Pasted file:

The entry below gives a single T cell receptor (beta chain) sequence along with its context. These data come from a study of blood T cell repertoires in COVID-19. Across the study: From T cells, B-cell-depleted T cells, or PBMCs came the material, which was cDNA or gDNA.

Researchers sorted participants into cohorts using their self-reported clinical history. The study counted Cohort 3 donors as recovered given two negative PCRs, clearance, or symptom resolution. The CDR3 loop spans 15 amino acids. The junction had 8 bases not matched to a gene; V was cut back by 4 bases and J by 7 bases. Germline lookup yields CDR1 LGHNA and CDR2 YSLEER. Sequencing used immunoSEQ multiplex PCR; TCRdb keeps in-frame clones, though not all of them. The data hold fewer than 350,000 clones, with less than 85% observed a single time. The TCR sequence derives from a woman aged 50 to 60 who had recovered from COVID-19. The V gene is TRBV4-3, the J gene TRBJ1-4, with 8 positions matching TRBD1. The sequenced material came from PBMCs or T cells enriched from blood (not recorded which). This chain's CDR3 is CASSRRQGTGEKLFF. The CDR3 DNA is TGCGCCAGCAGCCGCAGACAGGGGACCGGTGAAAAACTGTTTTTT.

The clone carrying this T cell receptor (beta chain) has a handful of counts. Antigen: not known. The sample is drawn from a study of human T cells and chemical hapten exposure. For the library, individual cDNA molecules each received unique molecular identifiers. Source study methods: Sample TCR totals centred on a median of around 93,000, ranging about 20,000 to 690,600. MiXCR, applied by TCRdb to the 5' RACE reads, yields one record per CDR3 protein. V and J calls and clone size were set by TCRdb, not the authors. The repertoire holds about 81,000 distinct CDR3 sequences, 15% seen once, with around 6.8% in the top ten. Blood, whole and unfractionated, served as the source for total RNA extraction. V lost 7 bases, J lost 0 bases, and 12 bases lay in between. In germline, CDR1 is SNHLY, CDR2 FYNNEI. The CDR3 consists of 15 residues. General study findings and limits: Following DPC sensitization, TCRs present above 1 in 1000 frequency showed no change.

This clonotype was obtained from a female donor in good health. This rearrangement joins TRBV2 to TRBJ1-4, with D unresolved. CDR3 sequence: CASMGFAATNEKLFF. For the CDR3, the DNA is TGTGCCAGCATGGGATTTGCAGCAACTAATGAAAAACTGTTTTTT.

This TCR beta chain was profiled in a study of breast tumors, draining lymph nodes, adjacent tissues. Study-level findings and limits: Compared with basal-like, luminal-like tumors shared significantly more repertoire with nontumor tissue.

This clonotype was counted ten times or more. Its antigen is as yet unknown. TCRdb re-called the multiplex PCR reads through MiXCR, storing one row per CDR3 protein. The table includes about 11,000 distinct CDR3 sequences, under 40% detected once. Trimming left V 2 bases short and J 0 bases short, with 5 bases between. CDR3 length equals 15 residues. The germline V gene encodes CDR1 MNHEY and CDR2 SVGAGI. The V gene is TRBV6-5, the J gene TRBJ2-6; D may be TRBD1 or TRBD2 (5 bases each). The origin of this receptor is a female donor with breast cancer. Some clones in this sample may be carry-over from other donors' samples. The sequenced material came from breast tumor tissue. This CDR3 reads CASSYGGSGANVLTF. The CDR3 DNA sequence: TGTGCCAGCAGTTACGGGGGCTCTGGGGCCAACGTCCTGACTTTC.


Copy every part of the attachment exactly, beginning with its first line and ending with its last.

The entry below gives a single T cell receptor (beta chain) sequence along with its context. These data come from a study of blood T cell repertoires in COVID-19. Across the study: From T cells, B-cell-depleted T cells, or PBMCs came the material, which was cDNA or gDNA.

Researchers sorted participants into cohorts using their self-reported clinical history. The study counted Cohort 3 donors as recovered given two negative PCRs, clearance, or symptom resolution. The CDR3 loop spans 15 amino acids. The junction had 8 bases not matched to a gene; V was cut back by 4 bases and J by 7 bases. Germline lookup yields CDR1 LGHNA and CDR2 YSLEER. Sequencing used immunoSEQ multiplex PCR; TCRdb keeps in-frame clones, though not all of them. The data hold fewer than 350,000 clones, with less than 85% observed a single time. The TCR sequence derives from a woman aged 50 to 60 who had recovered from COVID-19. The V gene is TRBV4-3, the J gene TRBJ1-4, with 8 positions matching TRBD1. The sequenced material came from PBMCs or T cells enriched from blood (not recorded which). This chain's CDR3 is CASSRRQGTGEKLFF. The CDR3 DNA is TGCGCCAGCAGCCGCAGACAGGGGACCGGTGAAAAACTGTTTTTT.

The clone carrying this T cell receptor (beta chain) has a handful of counts. Antigen: not known. The sample is drawn from a study of human T cells and chemical hapten exposure. For the library, individual cDNA molecules each received unique molecular identifiers. Source study methods: Sample TCR totals centred on a median of around 93,000, ranging about 20,000 to 690,600. MiXCR, applied by TCRdb to the 5' RACE reads, yields one record per CDR3 protein. V and J calls and clone size were set by TCRdb, not the authors. The repertoire holds about 81,000 distinct CDR3 sequences, 15% seen once, with around 6.8% in the top ten. Blood, whole and unfractionated, served as the source for total RNA extraction. V lost 7 bases, J lost 0 bases, and 12 bases lay in between. In germline, CDR1 is SNHLY, CDR2 FYNNEI. The CDR3 consists of 15 residues. General study findings and limits: Following DPC sensitization, TCRs present above 1 in 1000 frequency showed no change.

This clonotype was obtained from a female donor in good health. This rearrangement joins TRBV2 to TRBJ1-4, with D unresolved. CDR3 sequence: CASMGFAATNEKLFF. For the CDR3, the DNA is TGTGCCAGCATGGGATTTGCAGCAACTAATGAAAAACTGTTTTTT.

This TCR beta chain was profiled in a study of breast tumors, draining lymph nodes, adjacent tissues. Study-level findings and limits: Compared with basal-like, luminal-like tumors shared significantly more repertoire with nontumor tissue.

This clonotype was counted ten times or more. Its antigen is as yet unknown. TCRdb re-called the multiplex PCR reads through MiXCR, storing one row per CDR3 protein. The table includes about 11,000 distinct CDR3 sequences, under 40% detected once. Trimming left V 2 bases short and J 0 bases short, with 5 bases between. CDR3 length equals 15 residues. The germline V gene encodes CDR1 MNHEY and CDR2 SVGAGI. The V gene is TRBV6-5, the J gene TRBJ2-6; D may be TRBD1 or TRBD2 (5 bases each). The origin of this receptor is a female donor with breast cancer. Some clones in this sample may be carry-over from other donors' samples. The sequenced material came from breast tumor tissue. This CDR3 reads CASSYGGSGANVLTF. The CDR3 DNA sequence: TGTGCCAGCAGTTACGGGGGCTCTGGGGCCAACGTCCTGACTTTC.